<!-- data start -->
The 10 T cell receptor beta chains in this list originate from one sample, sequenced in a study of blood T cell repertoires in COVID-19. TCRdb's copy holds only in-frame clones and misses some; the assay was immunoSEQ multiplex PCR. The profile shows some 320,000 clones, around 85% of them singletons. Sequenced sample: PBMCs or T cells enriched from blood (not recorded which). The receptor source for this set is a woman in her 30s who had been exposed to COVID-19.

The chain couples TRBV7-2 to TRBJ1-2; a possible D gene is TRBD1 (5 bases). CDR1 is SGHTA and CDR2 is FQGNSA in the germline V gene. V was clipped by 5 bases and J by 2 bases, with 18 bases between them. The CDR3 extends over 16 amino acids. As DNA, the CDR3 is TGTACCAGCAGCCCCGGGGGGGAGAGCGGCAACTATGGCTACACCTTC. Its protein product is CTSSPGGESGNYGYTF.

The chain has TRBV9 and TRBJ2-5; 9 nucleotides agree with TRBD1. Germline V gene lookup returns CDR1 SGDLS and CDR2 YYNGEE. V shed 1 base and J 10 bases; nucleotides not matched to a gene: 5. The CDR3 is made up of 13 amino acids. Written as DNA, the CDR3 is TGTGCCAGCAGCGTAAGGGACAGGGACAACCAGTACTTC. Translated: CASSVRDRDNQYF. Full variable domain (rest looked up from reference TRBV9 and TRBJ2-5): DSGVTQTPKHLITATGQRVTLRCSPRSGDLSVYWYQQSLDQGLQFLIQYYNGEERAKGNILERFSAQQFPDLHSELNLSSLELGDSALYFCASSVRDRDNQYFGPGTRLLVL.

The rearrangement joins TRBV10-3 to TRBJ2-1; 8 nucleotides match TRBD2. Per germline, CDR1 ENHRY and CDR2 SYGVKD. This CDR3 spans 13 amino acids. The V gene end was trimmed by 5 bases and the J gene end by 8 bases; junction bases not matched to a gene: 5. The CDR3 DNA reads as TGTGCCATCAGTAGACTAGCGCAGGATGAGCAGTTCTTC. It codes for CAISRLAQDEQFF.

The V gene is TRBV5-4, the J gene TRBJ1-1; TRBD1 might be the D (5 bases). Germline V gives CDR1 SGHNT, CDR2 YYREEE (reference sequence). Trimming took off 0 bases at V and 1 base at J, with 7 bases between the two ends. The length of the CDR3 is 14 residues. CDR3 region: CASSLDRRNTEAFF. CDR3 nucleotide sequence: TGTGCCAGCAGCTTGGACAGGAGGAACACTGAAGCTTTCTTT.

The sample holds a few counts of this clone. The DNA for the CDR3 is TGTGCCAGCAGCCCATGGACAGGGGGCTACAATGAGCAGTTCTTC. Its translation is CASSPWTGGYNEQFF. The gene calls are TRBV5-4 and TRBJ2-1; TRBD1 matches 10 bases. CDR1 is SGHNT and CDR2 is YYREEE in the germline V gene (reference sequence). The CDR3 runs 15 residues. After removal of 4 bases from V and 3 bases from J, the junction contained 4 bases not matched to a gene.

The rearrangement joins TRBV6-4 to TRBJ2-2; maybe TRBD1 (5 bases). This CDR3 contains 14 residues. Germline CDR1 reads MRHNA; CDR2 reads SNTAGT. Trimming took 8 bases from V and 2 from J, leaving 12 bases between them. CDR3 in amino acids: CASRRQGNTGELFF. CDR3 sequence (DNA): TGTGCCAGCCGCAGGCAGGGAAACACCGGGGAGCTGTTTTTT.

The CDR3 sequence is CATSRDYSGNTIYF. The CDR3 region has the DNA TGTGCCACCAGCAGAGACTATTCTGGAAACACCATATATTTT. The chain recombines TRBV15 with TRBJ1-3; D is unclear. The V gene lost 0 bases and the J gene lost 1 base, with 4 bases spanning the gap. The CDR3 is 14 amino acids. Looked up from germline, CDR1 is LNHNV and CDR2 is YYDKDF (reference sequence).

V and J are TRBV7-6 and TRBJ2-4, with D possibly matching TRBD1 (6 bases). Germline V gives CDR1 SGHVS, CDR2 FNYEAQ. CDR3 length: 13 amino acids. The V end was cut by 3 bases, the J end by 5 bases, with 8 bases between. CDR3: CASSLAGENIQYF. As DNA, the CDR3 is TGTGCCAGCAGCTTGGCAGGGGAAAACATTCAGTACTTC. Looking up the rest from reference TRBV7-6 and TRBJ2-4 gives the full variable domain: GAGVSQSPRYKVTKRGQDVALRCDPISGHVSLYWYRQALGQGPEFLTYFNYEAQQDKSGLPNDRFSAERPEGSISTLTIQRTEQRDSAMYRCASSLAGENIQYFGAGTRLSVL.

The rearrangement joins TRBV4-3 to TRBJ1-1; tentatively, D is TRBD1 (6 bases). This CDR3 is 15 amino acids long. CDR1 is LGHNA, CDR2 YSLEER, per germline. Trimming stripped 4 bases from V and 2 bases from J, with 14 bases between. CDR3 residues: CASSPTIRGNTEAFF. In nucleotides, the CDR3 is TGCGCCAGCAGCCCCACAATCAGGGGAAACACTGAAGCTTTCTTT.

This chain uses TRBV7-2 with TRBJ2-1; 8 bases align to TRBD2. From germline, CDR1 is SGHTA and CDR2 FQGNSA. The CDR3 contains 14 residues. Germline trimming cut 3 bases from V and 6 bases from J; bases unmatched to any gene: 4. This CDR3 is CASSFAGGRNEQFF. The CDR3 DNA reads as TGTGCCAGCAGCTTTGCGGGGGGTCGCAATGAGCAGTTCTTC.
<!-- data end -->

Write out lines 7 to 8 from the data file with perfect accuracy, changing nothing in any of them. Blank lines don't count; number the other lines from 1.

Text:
The rearrangement joins TRBV6-4 to TRBJ2-2; maybe TRBD1 (5 bases). This CDR3 contains 14 residues. Germline CDR1 reads MRHNA; CDR2 reads SNTAGT. Trimming took 8 bases from V and 2 from J, leaving 12 bases between them. CDR3 in amino acids: CASRRQGNTGELFF. CDR3 sequence (DNA): TGTGCCAGCCGCAGGCAGGGAAACACCGGGGAGCTGTTTTTT.

The CDR3 sequence is CATSRDYSGNTIYF. The CDR3 region has the DNA TGTGCCACCAGCAGAGACTATTCTGGAAACACCATATATTTT. The chain recombines TRBV15 with TRBJ1-3; D is unclear. The V gene lost 0 bases and the J gene lost 1 base, with 4 bases spanning the gap. The CDR3 is 14 amino acids. Looked up from germline, CDR1 is LNHNV and CDR2 is YYDKDF (reference sequence).